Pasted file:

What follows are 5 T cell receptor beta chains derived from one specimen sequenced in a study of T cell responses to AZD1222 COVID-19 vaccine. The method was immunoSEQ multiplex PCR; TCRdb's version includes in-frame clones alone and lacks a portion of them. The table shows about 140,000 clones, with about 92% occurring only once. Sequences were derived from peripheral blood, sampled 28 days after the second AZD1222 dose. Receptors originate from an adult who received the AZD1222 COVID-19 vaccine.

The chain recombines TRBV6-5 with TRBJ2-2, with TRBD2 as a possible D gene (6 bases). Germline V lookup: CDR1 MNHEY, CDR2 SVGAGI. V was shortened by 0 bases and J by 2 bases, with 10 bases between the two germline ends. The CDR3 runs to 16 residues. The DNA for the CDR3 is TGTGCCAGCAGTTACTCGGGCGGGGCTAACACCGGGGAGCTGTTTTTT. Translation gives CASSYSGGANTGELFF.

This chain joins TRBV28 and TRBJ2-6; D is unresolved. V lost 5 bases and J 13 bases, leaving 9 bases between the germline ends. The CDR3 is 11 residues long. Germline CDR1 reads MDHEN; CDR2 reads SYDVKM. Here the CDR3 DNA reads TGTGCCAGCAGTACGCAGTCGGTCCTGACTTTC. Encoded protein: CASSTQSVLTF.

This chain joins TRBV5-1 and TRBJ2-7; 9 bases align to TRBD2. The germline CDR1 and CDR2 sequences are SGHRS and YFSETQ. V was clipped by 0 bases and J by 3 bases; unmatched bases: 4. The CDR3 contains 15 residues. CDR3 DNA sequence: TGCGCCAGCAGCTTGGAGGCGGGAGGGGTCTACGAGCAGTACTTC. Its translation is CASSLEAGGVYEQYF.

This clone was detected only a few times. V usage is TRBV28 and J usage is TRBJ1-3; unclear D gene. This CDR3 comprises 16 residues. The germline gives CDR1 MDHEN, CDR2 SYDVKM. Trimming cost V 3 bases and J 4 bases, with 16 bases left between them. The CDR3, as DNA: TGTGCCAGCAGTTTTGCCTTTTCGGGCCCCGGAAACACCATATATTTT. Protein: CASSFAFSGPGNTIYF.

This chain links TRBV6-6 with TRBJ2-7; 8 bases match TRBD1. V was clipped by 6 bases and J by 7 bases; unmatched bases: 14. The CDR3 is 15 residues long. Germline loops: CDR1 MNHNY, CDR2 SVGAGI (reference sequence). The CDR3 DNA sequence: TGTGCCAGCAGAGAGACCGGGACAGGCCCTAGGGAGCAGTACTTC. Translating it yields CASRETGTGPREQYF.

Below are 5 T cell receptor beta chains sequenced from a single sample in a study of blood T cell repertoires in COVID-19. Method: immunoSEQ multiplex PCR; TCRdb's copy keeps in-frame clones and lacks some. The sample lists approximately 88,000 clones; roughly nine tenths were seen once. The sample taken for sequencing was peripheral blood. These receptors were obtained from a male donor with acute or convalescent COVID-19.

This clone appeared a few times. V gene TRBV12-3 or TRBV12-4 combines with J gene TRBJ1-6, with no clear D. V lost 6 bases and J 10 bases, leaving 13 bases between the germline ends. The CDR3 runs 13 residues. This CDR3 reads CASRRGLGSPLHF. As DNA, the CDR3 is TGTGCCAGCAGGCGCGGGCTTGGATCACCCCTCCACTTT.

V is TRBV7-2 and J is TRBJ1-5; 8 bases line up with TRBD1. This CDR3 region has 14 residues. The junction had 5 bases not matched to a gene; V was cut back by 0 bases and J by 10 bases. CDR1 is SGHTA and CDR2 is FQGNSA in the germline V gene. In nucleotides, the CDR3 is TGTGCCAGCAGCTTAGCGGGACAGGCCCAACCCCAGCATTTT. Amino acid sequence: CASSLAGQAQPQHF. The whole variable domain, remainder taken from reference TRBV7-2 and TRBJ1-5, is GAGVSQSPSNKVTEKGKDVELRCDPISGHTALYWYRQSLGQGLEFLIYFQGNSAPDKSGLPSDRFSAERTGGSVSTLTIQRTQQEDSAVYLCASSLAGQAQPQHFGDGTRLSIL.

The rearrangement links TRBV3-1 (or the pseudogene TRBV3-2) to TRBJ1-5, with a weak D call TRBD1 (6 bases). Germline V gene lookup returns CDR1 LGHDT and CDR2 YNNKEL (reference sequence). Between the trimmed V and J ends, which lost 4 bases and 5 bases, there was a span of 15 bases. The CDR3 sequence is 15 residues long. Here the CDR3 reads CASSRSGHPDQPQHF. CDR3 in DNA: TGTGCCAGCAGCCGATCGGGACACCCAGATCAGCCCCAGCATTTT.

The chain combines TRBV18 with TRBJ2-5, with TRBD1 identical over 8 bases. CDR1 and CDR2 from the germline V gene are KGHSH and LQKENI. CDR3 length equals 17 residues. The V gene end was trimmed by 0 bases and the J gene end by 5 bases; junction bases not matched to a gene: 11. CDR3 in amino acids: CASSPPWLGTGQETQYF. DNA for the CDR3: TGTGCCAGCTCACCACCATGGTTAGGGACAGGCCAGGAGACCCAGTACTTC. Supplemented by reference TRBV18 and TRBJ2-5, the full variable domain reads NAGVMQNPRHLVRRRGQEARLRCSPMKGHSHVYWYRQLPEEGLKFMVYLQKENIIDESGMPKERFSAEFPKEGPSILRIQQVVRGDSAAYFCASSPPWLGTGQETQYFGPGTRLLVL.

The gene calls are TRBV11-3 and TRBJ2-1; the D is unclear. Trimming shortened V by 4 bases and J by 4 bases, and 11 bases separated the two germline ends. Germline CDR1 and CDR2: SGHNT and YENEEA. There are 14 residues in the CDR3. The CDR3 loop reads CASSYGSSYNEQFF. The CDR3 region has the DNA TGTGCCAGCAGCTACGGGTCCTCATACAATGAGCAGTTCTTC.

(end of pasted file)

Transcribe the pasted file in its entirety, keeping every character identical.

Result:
What follows are 5 T cell receptor beta chains derived from one specimen sequenced in a study of T cell responses to AZD1222 COVID-19 vaccine. The method was immunoSEQ multiplex PCR; TCRdb's version includes in-frame clones alone and lacks a portion of them. The table shows about 140,000 clones, with about 92% occurring only once. Sequences were derived from peripheral blood, sampled 28 days after the second AZD1222 dose. Receptors originate from an adult who received the AZD1222 COVID-19 vaccine.

The chain recombines TRBV6-5 with TRBJ2-2, with TRBD2 as a possible D gene (6 bases). Germline V lookup: CDR1 MNHEY, CDR2 SVGAGI. V was shortened by 0 bases and J by 2 bases, with 10 bases between the two germline ends. The CDR3 runs to 16 residues. The DNA for the CDR3 is TGTGCCAGCAGTTACTCGGGCGGGGCTAACACCGGGGAGCTGTTTTTT. Translation gives CASSYSGGANTGELFF.

This chain joins TRBV28 and TRBJ2-6; D is unresolved. V lost 5 bases and J 13 bases, leaving 9 bases between the germline ends. The CDR3 is 11 residues long. Germline CDR1 reads MDHEN; CDR2 reads SYDVKM. Here the CDR3 DNA reads TGTGCCAGCAGTACGCAGTCGGTCCTGACTTTC. Encoded protein: CASSTQSVLTF.

This chain joins TRBV5-1 and TRBJ2-7; 9 bases align to TRBD2. The germline CDR1 and CDR2 sequences are SGHRS and YFSETQ. V was clipped by 0 bases and J by 3 bases; unmatched bases: 4. The CDR3 contains 15 residues. CDR3 DNA sequence: TGCGCCAGCAGCTTGGAGGCGGGAGGGGTCTACGAGCAGTACTTC. Its translation is CASSLEAGGVYEQYF.

This clone was detected only a few times. V usage is TRBV28 and J usage is TRBJ1-3; unclear D gene. This CDR3 comprises 16 residues. The germline gives CDR1 MDHEN, CDR2 SYDVKM. Trimming cost V 3 bases and J 4 bases, with 16 bases left between them. The CDR3, as DNA: TGTGCCAGCAGTTTTGCCTTTTCGGGCCCCGGAAACACCATATATTTT. Protein: CASSFAFSGPGNTIYF.

This chain links TRBV6-6 with TRBJ2-7; 8 bases match TRBD1. V was clipped by 6 bases and J by 7 bases; unmatched bases: 14. The CDR3 is 15 residues long. Germline loops: CDR1 MNHNY, CDR2 SVGAGI (reference sequence). The CDR3 DNA sequence: TGTGCCAGCAGAGAGACCGGGACAGGCCCTAGGGAGCAGTACTTC. Translating it yields CASRETGTGPREQYF.

Below are 5 T cell receptor beta chains sequenced from a single sample in a study of blood T cell repertoires in COVID-19. Method: immunoSEQ multiplex PCR; TCRdb's copy keeps in-frame clones and lacks some. The sample lists approximately 88,000 clones; roughly nine tenths were seen once. The sample taken for sequencing was peripheral blood. These receptors were obtained from a male donor with acute or convalescent COVID-19.

This clone appeared a few times. V gene TRBV12-3 or TRBV12-4 combines with J gene TRBJ1-6, with no clear D. V lost 6 bases and J 10 bases, leaving 13 bases between the germline ends. The CDR3 runs 13 residues. This CDR3 reads CASRRGLGSPLHF. As DNA, the CDR3 is TGTGCCAGCAGGCGCGGGCTTGGATCACCCCTCCACTTT.

V is TRBV7-2 and J is TRBJ1-5; 8 bases line up with TRBD1. This CDR3 region has 14 residues. The junction had 5 bases not matched to a gene; V was cut back by 0 bases and J by 10 bases. CDR1 is SGHTA and CDR2 is FQGNSA in the germline V gene. In nucleotides, the CDR3 is TGTGCCAGCAGCTTAGCGGGACAGGCCCAACCCCAGCATTTT. Amino acid sequence: CASSLAGQAQPQHF. The whole variable domain, remainder taken from reference TRBV7-2 and TRBJ1-5, is GAGVSQSPSNKVTEKGKDVELRCDPISGHTALYWYRQSLGQGLEFLIYFQGNSAPDKSGLPSDRFSAERTGGSVSTLTIQRTQQEDSAVYLCASSLAGQAQPQHFGDGTRLSIL.

The rearrangement links TRBV3-1 (or the pseudogene TRBV3-2) to TRBJ1-5, with a weak D call TRBD1 (6 bases). Germline V gene lookup returns CDR1 LGHDT and CDR2 YNNKEL (reference sequence). Between the trimmed V and J ends, which lost 4 bases and 5 bases, there was a span of 15 bases. The CDR3 sequence is 15 residues long. Here the CDR3 reads CASSRSGHPDQPQHF. CDR3 in DNA: TGTGCCAGCAGCCGATCGGGACACCCAGATCAGCCCCAGCATTTT.

The chain combines TRBV18 with TRBJ2-5, with TRBD1 identical over 8 bases. CDR1 and CDR2 from the germline V gene are KGHSH and LQKENI. CDR3 length equals 17 residues. The V gene end was trimmed by 0 bases and the J gene end by 5 bases; junction bases not matched to a gene: 11. CDR3 in amino acids: CASSPPWLGTGQETQYF. DNA for the CDR3: TGTGCCAGCTCACCACCATGGTTAGGGACAGGCCAGGAGACCCAGTACTTC. Supplemented by reference TRBV18 and TRBJ2-5, the full variable domain reads NAGVMQNPRHLVRRRGQEARLRCSPMKGHSHVYWYRQLPEEGLKFMVYLQKENIIDESGMPKERFSAEFPKEGPSILRIQQVVRGDSAAYFCASSPPWLGTGQETQYFGPGTRLLVL.

The gene calls are TRBV11-3 and TRBJ2-1; the D is unclear. Trimming shortened V by 4 bases and J by 4 bases, and 11 bases separated the two germline ends. Germline CDR1 and CDR2: SGHNT and YENEEA. There are 14 residues in the CDR3. The CDR3 loop reads CASSYGSSYNEQFF. The CDR3 region has the DNA TGTGCCAGCAGCTACGGGTCCTCATACAATGAGCAGTTCTTC.